That statement seemed like a clear sign of retreat by McDonald’s. I also began to note a significant change in Cisna’s Twitter feed. Previously, it had been his habit to tweet every few days from speaking engagements at schools around the country:
But not long after the launch of my petition and the period of intense media scrutiny in October and early November, Cisna stopped tweeting entirely for a period of fifty days. When he resumed tweeting, there were no further mentions of speaking engagements at schools, only appearances before groups of adults:
For all of these reasons, I’ve suspected for months now that our Change.org petition and related media coverage actually succeeded in putting a stop to Cisna’s in-school appearances – and likely also the distribution of the 540 Meals film in schools. However, I had no way of confirming any of this on my own. (When I first learned about 540 Meals last fall, I sent several emails and left repeated phone messages with McDonald’s corporate offices and received no reply, so I knew there was no point in calling to ask, “Hey, I’m the person who started a petition against you. Can you tell me if we’ve won?”)
But now, at long last, I have clear proof that we did win!
Minutes ago, the Washington Post published online a follow-up story by Ferdman (a story which will appear in tomorrow’s print paper) that unequivocally confirms McDonald’s pulled the plug on the entire Cisna/540 Meals in-school program – and that it did so last fall, right around the time of my initial Lunch Tray posts, our Change.org petition and Ferdman’s original front page report. Specifically, Ferdman was able to get McDonald’s to confirm on the record that:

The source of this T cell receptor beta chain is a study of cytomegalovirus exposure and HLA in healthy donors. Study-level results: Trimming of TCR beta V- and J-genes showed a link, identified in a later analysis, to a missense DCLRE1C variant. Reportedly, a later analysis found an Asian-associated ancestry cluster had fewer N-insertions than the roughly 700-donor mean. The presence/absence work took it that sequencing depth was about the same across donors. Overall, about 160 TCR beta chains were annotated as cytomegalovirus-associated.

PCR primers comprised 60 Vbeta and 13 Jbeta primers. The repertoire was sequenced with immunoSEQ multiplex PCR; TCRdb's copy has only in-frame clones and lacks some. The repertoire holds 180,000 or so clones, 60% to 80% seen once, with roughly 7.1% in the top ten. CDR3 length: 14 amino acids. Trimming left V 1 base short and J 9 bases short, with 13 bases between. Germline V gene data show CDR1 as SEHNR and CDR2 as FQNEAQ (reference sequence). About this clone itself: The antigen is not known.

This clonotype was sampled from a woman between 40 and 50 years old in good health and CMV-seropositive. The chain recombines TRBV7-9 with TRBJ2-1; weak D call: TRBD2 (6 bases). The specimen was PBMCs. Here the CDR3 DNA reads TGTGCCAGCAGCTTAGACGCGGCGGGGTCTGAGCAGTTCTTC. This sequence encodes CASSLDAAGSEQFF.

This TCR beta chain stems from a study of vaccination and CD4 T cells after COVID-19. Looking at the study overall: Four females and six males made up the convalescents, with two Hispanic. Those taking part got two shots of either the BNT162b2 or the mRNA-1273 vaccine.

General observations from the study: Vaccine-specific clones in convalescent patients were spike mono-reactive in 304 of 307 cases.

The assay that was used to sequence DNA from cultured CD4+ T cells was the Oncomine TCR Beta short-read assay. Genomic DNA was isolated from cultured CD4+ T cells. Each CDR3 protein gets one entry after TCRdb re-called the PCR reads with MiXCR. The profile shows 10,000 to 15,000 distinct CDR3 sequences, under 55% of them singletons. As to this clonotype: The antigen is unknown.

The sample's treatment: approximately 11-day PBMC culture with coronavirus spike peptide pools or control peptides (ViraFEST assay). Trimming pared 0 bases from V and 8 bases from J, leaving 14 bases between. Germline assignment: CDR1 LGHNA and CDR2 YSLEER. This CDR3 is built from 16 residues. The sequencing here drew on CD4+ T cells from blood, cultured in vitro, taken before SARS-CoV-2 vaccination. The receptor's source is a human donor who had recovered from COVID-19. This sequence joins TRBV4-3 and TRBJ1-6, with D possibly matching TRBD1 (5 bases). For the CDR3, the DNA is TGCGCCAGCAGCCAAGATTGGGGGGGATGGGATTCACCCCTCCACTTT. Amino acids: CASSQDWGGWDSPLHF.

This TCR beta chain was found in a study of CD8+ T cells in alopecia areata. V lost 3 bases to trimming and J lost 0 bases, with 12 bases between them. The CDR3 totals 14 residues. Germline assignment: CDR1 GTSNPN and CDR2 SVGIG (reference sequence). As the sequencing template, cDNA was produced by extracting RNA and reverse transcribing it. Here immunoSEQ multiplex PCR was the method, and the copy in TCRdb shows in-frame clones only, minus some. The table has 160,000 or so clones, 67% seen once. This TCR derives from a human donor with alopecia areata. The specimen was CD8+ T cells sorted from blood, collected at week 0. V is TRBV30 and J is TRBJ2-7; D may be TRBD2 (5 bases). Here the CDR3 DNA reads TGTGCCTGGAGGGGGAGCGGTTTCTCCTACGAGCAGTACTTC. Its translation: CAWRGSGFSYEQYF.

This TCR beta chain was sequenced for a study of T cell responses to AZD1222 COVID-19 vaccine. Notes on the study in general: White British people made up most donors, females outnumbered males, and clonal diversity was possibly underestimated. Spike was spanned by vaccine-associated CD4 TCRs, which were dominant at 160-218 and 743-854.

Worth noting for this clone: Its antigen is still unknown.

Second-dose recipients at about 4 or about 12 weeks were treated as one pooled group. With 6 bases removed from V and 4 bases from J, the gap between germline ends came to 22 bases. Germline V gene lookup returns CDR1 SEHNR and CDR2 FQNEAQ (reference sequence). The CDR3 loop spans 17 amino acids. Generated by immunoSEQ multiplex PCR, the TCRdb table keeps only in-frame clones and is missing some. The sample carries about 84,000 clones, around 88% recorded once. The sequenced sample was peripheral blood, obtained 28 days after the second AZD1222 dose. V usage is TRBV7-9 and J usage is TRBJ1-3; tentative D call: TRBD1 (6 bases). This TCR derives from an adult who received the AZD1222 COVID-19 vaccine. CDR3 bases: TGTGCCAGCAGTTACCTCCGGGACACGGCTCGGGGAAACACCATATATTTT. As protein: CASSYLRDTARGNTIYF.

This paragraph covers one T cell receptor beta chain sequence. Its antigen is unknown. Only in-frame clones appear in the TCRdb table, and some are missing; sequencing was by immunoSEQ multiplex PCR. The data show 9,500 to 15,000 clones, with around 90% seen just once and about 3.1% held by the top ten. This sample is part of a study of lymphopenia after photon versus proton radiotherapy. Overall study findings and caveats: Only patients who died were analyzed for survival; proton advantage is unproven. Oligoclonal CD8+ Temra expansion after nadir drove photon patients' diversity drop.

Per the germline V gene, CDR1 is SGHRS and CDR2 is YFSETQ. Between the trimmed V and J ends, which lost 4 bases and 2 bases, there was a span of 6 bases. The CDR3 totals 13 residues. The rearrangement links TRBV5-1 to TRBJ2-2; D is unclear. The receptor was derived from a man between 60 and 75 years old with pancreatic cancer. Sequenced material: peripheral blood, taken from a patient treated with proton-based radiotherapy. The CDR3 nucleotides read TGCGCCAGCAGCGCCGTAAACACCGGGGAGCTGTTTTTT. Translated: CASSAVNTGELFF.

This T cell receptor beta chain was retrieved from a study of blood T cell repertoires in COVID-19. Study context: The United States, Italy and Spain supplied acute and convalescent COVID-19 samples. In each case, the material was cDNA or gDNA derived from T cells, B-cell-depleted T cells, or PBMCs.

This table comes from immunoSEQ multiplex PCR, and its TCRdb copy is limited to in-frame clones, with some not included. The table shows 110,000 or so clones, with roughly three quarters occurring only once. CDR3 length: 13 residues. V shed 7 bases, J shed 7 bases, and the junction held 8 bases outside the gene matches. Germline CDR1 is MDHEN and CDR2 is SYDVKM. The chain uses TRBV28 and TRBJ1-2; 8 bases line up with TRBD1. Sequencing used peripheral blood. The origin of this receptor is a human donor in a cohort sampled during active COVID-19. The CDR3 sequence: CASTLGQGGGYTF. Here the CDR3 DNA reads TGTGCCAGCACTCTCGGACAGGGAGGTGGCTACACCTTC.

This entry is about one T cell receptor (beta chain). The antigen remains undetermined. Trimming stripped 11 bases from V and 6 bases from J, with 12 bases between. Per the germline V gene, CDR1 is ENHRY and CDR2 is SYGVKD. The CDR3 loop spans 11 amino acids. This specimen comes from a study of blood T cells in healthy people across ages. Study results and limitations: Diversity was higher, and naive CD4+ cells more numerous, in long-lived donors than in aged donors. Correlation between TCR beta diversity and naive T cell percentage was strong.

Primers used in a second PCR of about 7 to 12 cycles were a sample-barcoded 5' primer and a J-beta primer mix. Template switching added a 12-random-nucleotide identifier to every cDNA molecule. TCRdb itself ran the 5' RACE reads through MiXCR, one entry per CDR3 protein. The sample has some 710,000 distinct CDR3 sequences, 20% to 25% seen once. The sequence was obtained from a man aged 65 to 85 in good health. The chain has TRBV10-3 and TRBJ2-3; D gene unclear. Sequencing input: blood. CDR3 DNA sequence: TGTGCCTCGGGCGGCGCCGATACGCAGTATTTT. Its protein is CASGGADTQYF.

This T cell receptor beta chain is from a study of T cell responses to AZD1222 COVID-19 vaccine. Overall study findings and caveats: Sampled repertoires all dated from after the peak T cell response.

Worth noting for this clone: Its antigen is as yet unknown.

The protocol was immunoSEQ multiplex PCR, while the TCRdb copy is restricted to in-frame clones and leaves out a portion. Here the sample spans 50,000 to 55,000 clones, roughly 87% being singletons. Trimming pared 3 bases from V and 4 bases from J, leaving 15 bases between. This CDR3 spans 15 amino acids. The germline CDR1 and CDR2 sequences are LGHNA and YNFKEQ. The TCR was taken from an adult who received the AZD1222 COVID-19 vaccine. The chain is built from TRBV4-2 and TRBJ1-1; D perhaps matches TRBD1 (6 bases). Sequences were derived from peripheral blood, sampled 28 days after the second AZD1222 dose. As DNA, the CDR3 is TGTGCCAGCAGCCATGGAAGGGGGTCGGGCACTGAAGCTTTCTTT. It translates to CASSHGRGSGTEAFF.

Cisna made his last school appearance . . . on November 13. Neither the documentary, nor any of the accompanying materials are being shared with or used at schools anymore, according to McDonald’s.
In other words: VICTORY — for our petition campaign and for the health and wellbeing of our children.
I want to take a moment to thank all the reporters who took an early interest in this story, especially Roberto Ferdman at the Washington Post, Lisa Baertlein of Reuters and Tom Philpott of Mother Jones, as well as everyone who shared my posts about 540 Meals on social media and signed and shared my petition. I’d also like to thank Pulin Modi, Senior Campaign Organizer at Change.org, for his assistance during this campaign, including flying out to Los Angeles just to provide moral support when I had to debate McDonald’s before a live audience on The Doctors! And thanks, too, to Corporate Accountability International and the Campaign for a Commercial-Free Childhood for their support of this effort.
This is now my third successful Change.org petition and I’ve never felt more hopeful about the power of ordinary people to make real changes in the world, even against one of the largest corporations on the planet.
Thank you for joining me in standing up for children’s health!